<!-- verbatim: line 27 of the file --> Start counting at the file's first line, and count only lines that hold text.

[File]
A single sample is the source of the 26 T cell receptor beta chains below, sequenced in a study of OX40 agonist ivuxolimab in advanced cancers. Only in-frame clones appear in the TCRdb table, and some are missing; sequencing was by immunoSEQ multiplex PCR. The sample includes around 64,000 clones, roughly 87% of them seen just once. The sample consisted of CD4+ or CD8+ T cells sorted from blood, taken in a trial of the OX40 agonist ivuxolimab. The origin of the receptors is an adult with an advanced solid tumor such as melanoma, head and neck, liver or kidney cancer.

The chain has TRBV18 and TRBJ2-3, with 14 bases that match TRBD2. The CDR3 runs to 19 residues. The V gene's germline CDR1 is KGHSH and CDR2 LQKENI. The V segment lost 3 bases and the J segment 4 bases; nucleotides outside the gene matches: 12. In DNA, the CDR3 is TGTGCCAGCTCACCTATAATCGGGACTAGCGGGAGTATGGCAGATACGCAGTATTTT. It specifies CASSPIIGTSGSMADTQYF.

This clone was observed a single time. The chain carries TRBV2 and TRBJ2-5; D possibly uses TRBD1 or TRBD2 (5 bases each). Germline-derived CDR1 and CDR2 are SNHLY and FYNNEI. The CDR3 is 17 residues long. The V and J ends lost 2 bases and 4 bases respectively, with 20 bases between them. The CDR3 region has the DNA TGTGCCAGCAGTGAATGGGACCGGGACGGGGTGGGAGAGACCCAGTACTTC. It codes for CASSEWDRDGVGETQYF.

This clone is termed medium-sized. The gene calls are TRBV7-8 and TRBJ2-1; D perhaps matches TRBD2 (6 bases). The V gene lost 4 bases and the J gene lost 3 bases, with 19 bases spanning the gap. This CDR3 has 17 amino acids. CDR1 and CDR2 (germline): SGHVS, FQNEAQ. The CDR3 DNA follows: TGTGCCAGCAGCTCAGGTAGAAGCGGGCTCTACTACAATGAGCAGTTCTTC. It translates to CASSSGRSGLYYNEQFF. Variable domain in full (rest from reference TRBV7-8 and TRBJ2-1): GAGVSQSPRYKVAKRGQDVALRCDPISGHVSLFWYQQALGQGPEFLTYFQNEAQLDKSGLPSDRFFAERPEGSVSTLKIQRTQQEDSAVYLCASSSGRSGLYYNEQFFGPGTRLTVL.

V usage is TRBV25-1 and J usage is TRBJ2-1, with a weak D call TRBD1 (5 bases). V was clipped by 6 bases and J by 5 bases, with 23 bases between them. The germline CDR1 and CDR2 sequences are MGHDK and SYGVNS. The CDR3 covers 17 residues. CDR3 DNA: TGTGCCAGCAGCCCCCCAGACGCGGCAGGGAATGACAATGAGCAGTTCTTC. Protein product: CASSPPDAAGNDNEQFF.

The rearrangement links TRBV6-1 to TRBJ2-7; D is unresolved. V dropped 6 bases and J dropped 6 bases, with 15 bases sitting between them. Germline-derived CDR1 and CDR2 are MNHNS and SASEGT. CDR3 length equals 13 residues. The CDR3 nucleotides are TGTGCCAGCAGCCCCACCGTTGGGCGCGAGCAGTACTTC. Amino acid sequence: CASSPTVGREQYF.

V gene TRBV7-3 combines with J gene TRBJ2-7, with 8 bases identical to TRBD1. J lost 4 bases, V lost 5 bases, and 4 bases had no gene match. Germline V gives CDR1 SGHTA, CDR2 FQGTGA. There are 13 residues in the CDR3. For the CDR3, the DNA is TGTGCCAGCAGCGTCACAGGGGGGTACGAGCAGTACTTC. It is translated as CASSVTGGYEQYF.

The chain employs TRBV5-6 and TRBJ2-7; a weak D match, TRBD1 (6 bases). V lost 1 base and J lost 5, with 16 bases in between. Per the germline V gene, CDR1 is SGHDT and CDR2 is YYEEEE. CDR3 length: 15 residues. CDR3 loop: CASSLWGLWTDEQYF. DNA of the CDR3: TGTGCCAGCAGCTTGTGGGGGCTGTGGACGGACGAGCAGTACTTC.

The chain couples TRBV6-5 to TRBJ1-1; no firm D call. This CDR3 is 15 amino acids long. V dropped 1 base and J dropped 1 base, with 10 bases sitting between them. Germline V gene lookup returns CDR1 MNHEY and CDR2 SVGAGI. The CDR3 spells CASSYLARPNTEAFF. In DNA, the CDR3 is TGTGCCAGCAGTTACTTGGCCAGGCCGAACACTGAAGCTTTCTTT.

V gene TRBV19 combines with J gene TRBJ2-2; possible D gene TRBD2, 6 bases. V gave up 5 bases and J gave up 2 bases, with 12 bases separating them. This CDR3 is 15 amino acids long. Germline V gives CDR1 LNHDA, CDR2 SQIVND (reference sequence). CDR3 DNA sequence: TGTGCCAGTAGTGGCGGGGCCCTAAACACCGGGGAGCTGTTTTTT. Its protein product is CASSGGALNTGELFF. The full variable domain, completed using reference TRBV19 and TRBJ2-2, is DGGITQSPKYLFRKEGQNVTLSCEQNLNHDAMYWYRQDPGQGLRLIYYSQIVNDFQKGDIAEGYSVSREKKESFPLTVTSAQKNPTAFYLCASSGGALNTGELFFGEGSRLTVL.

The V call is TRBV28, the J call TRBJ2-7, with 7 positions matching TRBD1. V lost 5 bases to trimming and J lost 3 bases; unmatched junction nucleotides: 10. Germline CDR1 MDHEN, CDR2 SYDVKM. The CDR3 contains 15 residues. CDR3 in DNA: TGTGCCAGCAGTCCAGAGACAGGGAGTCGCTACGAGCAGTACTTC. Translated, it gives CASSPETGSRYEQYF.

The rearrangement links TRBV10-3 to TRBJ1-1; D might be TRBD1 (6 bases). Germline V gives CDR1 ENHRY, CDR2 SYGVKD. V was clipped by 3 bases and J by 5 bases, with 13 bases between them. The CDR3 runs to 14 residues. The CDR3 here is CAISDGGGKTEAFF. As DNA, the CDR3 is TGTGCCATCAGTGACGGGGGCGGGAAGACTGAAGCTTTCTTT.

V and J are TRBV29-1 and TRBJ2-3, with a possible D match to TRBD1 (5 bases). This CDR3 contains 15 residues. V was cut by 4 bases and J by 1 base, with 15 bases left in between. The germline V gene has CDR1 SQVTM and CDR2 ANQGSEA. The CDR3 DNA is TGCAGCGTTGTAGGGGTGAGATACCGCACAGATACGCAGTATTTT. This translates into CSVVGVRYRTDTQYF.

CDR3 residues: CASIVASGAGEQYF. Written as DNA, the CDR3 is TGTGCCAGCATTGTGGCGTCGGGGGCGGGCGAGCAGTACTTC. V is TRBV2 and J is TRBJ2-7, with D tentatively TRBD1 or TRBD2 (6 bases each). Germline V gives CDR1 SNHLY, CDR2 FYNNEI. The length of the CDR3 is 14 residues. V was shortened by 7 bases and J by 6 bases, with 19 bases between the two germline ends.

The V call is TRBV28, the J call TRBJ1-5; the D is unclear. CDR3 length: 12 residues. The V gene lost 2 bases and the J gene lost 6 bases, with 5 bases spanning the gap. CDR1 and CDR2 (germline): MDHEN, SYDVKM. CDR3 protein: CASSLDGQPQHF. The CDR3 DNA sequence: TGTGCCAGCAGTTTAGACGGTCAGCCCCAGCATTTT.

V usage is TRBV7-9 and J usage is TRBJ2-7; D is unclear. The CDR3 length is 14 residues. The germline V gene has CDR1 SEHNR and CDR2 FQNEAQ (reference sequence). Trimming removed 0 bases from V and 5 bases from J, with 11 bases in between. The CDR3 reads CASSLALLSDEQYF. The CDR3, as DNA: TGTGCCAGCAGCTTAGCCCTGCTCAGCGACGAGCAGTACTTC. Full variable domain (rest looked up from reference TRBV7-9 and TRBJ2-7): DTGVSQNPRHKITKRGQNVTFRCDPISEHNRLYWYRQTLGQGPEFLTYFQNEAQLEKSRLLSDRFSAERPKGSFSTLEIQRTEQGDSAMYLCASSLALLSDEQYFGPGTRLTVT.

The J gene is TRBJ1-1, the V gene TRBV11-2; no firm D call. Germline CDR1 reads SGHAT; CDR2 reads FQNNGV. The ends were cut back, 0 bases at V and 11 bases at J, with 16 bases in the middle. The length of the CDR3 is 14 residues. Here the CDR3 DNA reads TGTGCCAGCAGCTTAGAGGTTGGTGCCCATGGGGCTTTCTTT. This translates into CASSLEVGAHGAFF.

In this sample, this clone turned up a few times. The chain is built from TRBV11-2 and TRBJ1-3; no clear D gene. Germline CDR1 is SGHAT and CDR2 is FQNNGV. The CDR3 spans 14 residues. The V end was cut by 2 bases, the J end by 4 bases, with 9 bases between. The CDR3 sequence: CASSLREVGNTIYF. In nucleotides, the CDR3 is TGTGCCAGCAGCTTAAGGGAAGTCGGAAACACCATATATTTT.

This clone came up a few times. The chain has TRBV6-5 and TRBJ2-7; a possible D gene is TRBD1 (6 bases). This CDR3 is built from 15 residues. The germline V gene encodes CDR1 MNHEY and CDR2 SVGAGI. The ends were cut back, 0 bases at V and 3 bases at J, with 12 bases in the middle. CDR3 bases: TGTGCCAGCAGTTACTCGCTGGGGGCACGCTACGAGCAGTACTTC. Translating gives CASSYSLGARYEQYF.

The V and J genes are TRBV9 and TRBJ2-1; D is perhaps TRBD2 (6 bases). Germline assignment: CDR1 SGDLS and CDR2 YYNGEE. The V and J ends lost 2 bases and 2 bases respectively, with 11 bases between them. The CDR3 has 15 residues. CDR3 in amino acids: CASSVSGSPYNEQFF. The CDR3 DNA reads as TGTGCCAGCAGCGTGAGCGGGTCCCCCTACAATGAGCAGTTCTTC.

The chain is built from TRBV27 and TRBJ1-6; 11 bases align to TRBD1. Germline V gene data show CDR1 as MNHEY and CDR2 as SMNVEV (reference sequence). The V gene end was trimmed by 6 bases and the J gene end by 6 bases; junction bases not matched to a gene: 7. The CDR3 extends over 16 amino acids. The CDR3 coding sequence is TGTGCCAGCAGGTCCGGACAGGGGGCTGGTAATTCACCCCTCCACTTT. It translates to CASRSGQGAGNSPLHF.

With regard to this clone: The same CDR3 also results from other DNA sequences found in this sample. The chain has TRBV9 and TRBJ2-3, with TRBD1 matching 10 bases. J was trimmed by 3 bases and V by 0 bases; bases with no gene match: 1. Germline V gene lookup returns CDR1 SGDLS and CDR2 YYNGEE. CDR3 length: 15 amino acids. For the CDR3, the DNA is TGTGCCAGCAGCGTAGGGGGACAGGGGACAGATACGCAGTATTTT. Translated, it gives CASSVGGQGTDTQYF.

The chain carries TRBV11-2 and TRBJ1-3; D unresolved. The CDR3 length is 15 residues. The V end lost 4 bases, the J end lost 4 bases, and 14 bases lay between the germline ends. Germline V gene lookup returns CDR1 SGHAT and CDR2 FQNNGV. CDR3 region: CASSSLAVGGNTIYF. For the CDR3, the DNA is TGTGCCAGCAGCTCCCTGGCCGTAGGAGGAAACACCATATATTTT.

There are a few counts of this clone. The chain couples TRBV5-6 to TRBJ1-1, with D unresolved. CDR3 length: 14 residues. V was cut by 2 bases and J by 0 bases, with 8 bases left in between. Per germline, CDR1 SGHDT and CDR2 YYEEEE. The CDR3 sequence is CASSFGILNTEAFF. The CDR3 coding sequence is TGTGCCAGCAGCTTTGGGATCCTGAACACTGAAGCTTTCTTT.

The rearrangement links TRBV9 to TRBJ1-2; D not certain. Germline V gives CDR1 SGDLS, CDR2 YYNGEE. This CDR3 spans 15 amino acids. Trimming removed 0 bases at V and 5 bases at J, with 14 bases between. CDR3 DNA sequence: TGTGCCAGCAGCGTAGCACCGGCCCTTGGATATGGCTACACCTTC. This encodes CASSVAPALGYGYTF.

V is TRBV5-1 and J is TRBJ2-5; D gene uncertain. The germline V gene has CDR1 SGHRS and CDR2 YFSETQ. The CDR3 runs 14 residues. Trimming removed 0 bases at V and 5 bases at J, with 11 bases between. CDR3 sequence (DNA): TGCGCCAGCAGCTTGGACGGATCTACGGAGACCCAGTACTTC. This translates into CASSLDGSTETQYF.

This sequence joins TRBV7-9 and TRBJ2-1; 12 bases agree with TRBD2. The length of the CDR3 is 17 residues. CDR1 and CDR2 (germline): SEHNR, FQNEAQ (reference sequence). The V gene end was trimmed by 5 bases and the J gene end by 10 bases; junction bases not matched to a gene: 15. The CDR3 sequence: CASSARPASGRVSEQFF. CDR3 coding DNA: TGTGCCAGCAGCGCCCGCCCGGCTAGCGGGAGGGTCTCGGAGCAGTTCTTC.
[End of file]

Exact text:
This sequence joins TRBV7-9 and TRBJ2-1; 12 bases agree with TRBD2. The length of the CDR3 is 17 residues. CDR1 and CDR2 (germline): SEHNR, FQNEAQ (reference sequence). The V gene end was trimmed by 5 bases and the J gene end by 10 bases; junction bases not matched to a gene: 15. The CDR3 sequence: CASSARPASGRVSEQFF. CDR3 coding DNA: TGTGCCAGCAGCGCCCGCCCGGCTAGCGGGAGGGTCTCGGAGCAGTTCTTC.